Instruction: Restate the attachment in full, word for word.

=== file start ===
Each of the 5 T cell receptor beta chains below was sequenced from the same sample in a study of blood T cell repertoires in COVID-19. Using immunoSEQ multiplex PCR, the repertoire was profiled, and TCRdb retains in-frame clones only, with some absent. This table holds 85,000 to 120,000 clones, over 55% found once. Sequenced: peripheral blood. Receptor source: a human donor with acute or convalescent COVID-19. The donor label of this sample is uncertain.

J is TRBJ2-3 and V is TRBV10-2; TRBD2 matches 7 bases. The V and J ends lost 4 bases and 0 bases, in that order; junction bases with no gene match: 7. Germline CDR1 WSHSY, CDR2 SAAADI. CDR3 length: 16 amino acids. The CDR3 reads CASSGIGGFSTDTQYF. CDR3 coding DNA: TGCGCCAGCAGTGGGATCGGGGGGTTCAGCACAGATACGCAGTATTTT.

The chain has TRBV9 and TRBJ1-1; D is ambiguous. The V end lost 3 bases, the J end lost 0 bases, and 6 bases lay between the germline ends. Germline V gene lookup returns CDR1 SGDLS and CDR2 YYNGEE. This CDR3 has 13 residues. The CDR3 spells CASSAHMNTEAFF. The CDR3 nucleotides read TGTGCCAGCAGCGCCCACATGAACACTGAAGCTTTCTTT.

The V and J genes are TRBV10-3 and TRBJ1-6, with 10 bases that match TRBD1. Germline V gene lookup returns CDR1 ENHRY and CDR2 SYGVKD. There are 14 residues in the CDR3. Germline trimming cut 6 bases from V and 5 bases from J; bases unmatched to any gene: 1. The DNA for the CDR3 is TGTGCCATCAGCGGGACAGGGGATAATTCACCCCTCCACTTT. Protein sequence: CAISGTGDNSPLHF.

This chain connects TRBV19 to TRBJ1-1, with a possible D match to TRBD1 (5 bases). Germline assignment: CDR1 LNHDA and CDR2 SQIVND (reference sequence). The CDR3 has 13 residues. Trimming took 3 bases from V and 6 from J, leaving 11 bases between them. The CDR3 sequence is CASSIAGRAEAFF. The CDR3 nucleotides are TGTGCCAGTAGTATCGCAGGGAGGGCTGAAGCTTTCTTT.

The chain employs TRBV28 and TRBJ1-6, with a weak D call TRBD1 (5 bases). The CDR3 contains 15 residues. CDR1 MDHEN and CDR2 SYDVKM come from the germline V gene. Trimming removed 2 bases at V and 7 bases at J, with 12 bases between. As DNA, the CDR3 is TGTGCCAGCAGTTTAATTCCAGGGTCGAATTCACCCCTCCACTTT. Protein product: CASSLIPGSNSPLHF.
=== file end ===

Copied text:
Each of the 5 T cell receptor beta chains below was sequenced from the same sample in a study of blood T cell repertoires in COVID-19. Using immunoSEQ multiplex PCR, the repertoire was profiled, and TCRdb retains in-frame clones only, with some absent. This table holds 85,000 to 120,000 clones, over 55% found once. Sequenced: peripheral blood. Receptor source: a human donor with acute or convalescent COVID-19. The donor label of this sample is uncertain.

J is TRBJ2-3 and V is TRBV10-2; TRBD2 matches 7 bases. The V and J ends lost 4 bases and 0 bases, in that order; junction bases with no gene match: 7. Germline CDR1 WSHSY, CDR2 SAAADI. CDR3 length: 16 amino acids. The CDR3 reads CASSGIGGFSTDTQYF. CDR3 coding DNA: TGCGCCAGCAGTGGGATCGGGGGGTTCAGCACAGATACGCAGTATTTT.

The chain has TRBV9 and TRBJ1-1; D is ambiguous. The V end lost 3 bases, the J end lost 0 bases, and 6 bases lay between the germline ends. Germline V gene lookup returns CDR1 SGDLS and CDR2 YYNGEE. This CDR3 has 13 residues. The CDR3 spells CASSAHMNTEAFF. The CDR3 nucleotides read TGTGCCAGCAGCGCCCACATGAACACTGAAGCTTTCTTT.

The V and J genes are TRBV10-3 and TRBJ1-6, with 10 bases that match TRBD1. Germline V gene lookup returns CDR1 ENHRY and CDR2 SYGVKD. There are 14 residues in the CDR3. Germline trimming cut 6 bases from V and 5 bases from J; bases unmatched to any gene: 1. The DNA for the CDR3 is TGTGCCATCAGCGGGACAGGGGATAATTCACCCCTCCACTTT. Protein sequence: CAISGTGDNSPLHF.

This chain connects TRBV19 to TRBJ1-1, with a possible D match to TRBD1 (5 bases). Germline assignment: CDR1 LNHDA and CDR2 SQIVND (reference sequence). The CDR3 has 13 residues. Trimming took 3 bases from V and 6 from J, leaving 11 bases between them. The CDR3 sequence is CASSIAGRAEAFF. The CDR3 nucleotides are TGTGCCAGTAGTATCGCAGGGAGGGCTGAAGCTTTCTTT.

The chain employs TRBV28 and TRBJ1-6, with a weak D call TRBD1 (5 bases). The CDR3 contains 15 residues. CDR1 MDHEN and CDR2 SYDVKM come from the germline V gene. Trimming removed 2 bases at V and 7 bases at J, with 12 bases between. As DNA, the CDR3 is TGTGCCAGCAGTTTAATTCCAGGGTCGAATTCACCCCTCCACTTT. Protein product: CASSLIPGSNSPLHF.